The components for a *AMP server can be built and installed from source code, but this requires more effort and technical proficiency than other automated approaches such as installing them through a Linux distribution’s package management system or (in Windows or Mac OS) deploying a ready-to-use turnkey *AMP stack appliance which does not require any manual configuration or setup. Wikipedia has kindly provided us with a comprehensive list of *AMP packages: click here to view the list.
The most popular *AMP package is called XAMPP, a comprehensive and easy-to-use software stack . It consists of the Apache HTTP Server, MySQL database, and interpreters for scripts written in the PHP and Perl programming languages. The program is released under the terms of the GNU General Public License and acts as a free web server capable of serving dynamic pages. XAMPP is available for Microsoft Windows, Linux, Solaris, and Mac OS X, and is mainly used for web development projects. XAMPP’s designers intended it for use only as a development tool to allow website designers and programmers to test their work on their own computers without any access to the Internet. To make this as easy as possible, many important security features are disabled by default. In practice, however, XAMPP is sometimes used to actually serve web pages on the World Wide Web. A special tool is provided to password-protect the most important parts of the package. XAMPP also provides support for creating and manipulating databases in MySQL and SQLite among others.
As I don’t know Perl or Python, I use a ‘lite’ WAMP package called EasyPHP (see Figure 1) for the majority of my content management and production workflows.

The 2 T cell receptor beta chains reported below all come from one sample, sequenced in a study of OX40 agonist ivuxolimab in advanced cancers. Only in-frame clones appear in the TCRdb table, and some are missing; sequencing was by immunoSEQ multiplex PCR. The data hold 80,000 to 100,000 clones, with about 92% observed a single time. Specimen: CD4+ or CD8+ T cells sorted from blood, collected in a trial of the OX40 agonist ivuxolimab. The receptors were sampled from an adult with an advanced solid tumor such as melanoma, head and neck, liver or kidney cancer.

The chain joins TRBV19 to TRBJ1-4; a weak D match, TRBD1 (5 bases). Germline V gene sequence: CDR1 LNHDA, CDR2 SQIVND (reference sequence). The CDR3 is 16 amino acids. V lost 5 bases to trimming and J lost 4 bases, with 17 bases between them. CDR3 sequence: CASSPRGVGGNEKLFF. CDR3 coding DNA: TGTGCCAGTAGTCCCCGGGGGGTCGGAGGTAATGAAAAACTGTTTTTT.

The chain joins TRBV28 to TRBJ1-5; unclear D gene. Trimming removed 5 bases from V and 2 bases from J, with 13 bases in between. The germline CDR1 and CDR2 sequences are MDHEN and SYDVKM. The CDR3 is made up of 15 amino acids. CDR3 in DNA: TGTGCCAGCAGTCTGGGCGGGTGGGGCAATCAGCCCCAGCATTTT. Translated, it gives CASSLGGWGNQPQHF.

EasyPHP enables me to develop, experiment, and test components of my website, blog, LMS, CMS and other environments via my localhost server using Apache, MySQL (via PHPMyAdmin), and PHP.
Of course, the open source nature of these stacks means that they are usually bundled with Linux distributions, and if you’re a Mac owner like me (respect!) you might be pleasantly surprised to discover that Unix-kernelled Macs already have Apache server built in to the operating system, and Mac OS X 10.5 and above ships with PHP and is MySQL-ready. When used in combination, they represent a solution stack of technologies that support application servers. Other such stacks include Apple Computer’s WebObjects, Java/Java EE, and Microsoft’s .NET architecture. The MAMP installer contains two versions: MAMP (freeware, released under the GNU General Public License) and MAMP PRO which contains additional features and retails for US$59.
Next time: Back to e-learning authoring tools…
General Python FAQ. python.org. Python Software Foundation. [Internet] Available from: http://www.python.org/doc/faq/general/#what-is-python. Accessed November 21 2009.
Sheppard, D. (2000). Beginner’s Introduction to Perl. O’Reilly Media. [Internet] Available from: http://www.perl.com/pub/a/2000/10/begperl1.html. Accessed November 20 2009.
December 16 2009 03:00 pm | e-learning